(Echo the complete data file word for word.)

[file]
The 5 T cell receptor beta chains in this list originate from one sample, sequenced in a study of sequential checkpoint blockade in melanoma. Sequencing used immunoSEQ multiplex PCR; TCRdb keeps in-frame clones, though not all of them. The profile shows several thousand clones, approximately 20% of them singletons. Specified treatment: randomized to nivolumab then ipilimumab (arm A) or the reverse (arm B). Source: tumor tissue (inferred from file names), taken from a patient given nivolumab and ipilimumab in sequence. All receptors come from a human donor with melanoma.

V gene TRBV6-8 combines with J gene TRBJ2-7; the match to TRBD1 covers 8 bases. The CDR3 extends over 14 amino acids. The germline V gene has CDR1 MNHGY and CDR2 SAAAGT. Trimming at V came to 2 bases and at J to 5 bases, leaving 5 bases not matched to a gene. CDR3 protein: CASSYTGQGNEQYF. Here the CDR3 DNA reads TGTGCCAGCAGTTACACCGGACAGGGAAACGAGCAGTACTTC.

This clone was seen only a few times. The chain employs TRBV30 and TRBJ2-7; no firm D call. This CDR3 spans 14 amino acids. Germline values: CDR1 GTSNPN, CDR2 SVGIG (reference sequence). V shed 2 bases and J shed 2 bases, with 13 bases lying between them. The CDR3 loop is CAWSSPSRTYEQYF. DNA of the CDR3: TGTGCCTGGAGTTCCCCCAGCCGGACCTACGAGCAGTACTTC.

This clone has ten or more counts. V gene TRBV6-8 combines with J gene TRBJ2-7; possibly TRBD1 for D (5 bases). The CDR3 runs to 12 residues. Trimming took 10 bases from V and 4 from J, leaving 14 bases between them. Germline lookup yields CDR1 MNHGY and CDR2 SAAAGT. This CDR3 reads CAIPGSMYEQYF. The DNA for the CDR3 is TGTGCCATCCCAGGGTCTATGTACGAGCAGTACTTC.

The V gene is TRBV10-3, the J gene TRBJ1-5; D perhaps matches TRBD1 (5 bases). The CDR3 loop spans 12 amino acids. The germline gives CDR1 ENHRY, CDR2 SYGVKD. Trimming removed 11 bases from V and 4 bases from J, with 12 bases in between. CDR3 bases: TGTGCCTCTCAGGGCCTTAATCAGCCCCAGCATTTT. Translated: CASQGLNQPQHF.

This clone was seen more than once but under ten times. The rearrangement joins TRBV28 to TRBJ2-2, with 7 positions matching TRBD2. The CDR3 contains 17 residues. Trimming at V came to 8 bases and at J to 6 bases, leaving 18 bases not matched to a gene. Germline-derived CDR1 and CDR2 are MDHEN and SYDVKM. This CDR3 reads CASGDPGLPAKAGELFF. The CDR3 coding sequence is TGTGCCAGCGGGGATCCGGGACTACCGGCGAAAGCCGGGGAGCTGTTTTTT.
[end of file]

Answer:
The 5 T cell receptor beta chains in this list originate from one sample, sequenced in a study of sequential checkpoint blockade in melanoma. Sequencing used immunoSEQ multiplex PCR; TCRdb keeps in-frame clones, though not all of them. The profile shows several thousand clones, approximately 20% of them singletons. Specified treatment: randomized to nivolumab then ipilimumab (arm A) or the reverse (arm B). Source: tumor tissue (inferred from file names), taken from a patient given nivolumab and ipilimumab in sequence. All receptors come from a human donor with melanoma.

V gene TRBV6-8 combines with J gene TRBJ2-7; the match to TRBD1 covers 8 bases. The CDR3 extends over 14 amino acids. The germline V gene has CDR1 MNHGY and CDR2 SAAAGT. Trimming at V came to 2 bases and at J to 5 bases, leaving 5 bases not matched to a gene. CDR3 protein: CASSYTGQGNEQYF. Here the CDR3 DNA reads TGTGCCAGCAGTTACACCGGACAGGGAAACGAGCAGTACTTC.

This clone was seen only a few times. The chain employs TRBV30 and TRBJ2-7; no firm D call. This CDR3 spans 14 amino acids. Germline values: CDR1 GTSNPN, CDR2 SVGIG (reference sequence). V shed 2 bases and J shed 2 bases, with 13 bases lying between them. The CDR3 loop is CAWSSPSRTYEQYF. DNA of the CDR3: TGTGCCTGGAGTTCCCCCAGCCGGACCTACGAGCAGTACTTC.

This clone has ten or more counts. V gene TRBV6-8 combines with J gene TRBJ2-7; possibly TRBD1 for D (5 bases). The CDR3 runs to 12 residues. Trimming took 10 bases from V and 4 from J, leaving 14 bases between them. Germline lookup yields CDR1 MNHGY and CDR2 SAAAGT. This CDR3 reads CAIPGSMYEQYF. The DNA for the CDR3 is TGTGCCATCCCAGGGTCTATGTACGAGCAGTACTTC.

The V gene is TRBV10-3, the J gene TRBJ1-5; D perhaps matches TRBD1 (5 bases). The CDR3 loop spans 12 amino acids. The germline gives CDR1 ENHRY, CDR2 SYGVKD. Trimming removed 11 bases from V and 4 bases from J, with 12 bases in between. CDR3 bases: TGTGCCTCTCAGGGCCTTAATCAGCCCCAGCATTTT. Translated: CASQGLNQPQHF.

This clone was seen more than once but under ten times. The rearrangement joins TRBV28 to TRBJ2-2, with 7 positions matching TRBD2. The CDR3 contains 17 residues. Trimming at V came to 8 bases and at J to 6 bases, leaving 18 bases not matched to a gene. Germline-derived CDR1 and CDR2 are MDHEN and SYDVKM. This CDR3 reads CASGDPGLPAKAGELFF. The CDR3 coding sequence is TGTGCCAGCGGGGATCCGGGACTACCGGCGAAAGCCGGGGAGCTGTTTTTT.